Middle East

Iran criticised for detaining 35 women at football match

Iranian fans celebrate their team's win. Source: AAP

Iran detained the women for trying to enter a football stadium also attended by FIFA President Gianni Infantino in the country’s capital of Tehran.

The 35 Iranian women detained at the football match have received an outpouring of support on social media.

Iran has banned women from attending football games since the Iranian Revolution in 1979.

FIFA president Gianni Infantino was in attendance at the Thursday game between Tehran teams Esteqlal and Persepolis, where the women were held, the BBC reported.

BBC Middle East editor Alan Johnston wrote the female football fans wanted to attract the attention of the most powerful man in world football in an article for the British public broadcaster.

"They wanted to attract Mr Infantino's attention to the ban on women attending games," he wrote. 

Iran said the women were not arrested but rather held temporarily and would be released after the match, the BBC reported.

Hillel Neuer, who is United Nations Watch executive director, criticised Iran's ban on females attending matches, citing FIFA's own anti-discrimination policies in a tweet: "Your chief Gianni Infantino was at Tehran match today... Why are you silent?"

Meanwhile, BBC reporter Vicki Sparks tweeted her support for the detained women: "As a woman who's loved going to football matches ever since I was a little girl, this breaks my heart."

An earlier live broadcast of an interview between Mr Infantino and Iran's Sport Minister Masoud Soltanifar was taken off the air as a journalist asked the pair about the ban on female football fans.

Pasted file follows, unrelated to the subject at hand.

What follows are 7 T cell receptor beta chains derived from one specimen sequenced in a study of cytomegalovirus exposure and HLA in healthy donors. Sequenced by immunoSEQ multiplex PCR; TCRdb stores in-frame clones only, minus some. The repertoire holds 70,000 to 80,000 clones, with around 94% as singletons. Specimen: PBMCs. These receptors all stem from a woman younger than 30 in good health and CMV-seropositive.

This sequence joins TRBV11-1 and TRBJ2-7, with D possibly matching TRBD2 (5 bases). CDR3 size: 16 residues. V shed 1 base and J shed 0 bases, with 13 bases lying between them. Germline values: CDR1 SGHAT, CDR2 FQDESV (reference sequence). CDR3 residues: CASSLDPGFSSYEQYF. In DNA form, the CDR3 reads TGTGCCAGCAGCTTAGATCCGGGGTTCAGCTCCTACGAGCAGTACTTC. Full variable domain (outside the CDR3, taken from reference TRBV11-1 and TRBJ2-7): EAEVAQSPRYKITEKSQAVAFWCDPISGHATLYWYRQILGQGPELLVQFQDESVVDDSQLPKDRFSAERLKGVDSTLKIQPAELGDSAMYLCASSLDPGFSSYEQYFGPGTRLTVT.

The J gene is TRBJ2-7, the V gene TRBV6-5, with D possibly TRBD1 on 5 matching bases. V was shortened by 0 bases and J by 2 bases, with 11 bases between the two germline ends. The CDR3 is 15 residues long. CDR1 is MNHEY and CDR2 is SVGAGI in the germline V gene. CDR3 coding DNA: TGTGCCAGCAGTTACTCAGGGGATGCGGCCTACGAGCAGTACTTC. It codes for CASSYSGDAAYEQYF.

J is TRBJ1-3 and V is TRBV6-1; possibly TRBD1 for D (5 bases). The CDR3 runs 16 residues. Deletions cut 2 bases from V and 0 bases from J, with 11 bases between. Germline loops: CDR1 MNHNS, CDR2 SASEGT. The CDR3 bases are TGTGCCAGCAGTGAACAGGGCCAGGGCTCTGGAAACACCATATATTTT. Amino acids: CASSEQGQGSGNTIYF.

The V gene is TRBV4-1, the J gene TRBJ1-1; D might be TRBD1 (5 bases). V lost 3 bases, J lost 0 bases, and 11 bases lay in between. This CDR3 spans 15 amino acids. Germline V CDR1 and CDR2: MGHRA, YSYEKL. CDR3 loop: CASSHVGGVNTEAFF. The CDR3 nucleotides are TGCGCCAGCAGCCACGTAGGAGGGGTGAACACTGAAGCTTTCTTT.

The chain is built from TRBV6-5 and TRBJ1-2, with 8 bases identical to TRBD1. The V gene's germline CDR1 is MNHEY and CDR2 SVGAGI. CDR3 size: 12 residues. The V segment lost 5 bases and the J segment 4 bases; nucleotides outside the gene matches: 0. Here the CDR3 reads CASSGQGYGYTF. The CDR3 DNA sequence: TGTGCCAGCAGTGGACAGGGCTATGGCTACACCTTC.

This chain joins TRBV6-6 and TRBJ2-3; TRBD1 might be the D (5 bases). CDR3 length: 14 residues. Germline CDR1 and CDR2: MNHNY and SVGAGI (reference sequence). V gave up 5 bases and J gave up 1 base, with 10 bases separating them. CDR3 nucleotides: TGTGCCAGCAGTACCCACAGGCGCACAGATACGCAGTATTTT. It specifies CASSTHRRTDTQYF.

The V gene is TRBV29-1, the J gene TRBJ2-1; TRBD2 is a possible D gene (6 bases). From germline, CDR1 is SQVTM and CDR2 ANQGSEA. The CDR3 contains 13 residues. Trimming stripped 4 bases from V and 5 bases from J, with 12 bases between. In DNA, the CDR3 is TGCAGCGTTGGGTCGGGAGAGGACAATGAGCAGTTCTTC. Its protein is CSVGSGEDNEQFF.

In the news conference, Mr Infantino had told reporters political issues between countries and around the world should not have an impact on football.

"It's very clear that politics should stay out of football and football should stay out of politics," he said.  

Mr Infantino was speaking about a two-year dispute between Saudi Arabia and Iran, according to the BBC.

Forbes columnist Heshmat Alavi tweeted the broadcast cut-off suddenly.

It follows Saudi Arabia announcing it would lift a ban on women entering three sports stadiums in the country from 2018 in October last year. 

The kingdom had long barred women from sports arenas by strict rules on segregation of the sexes in public.  

Saudi Arabia's General Sports Authority tweeted the sports stadiums would allow families to attend football matches.

"Starting the preparation of three stadiums in Riyadh, Jeddah and Damman to be ready to accommodate families from early 2018," the Saudi sports body said on Twitter.

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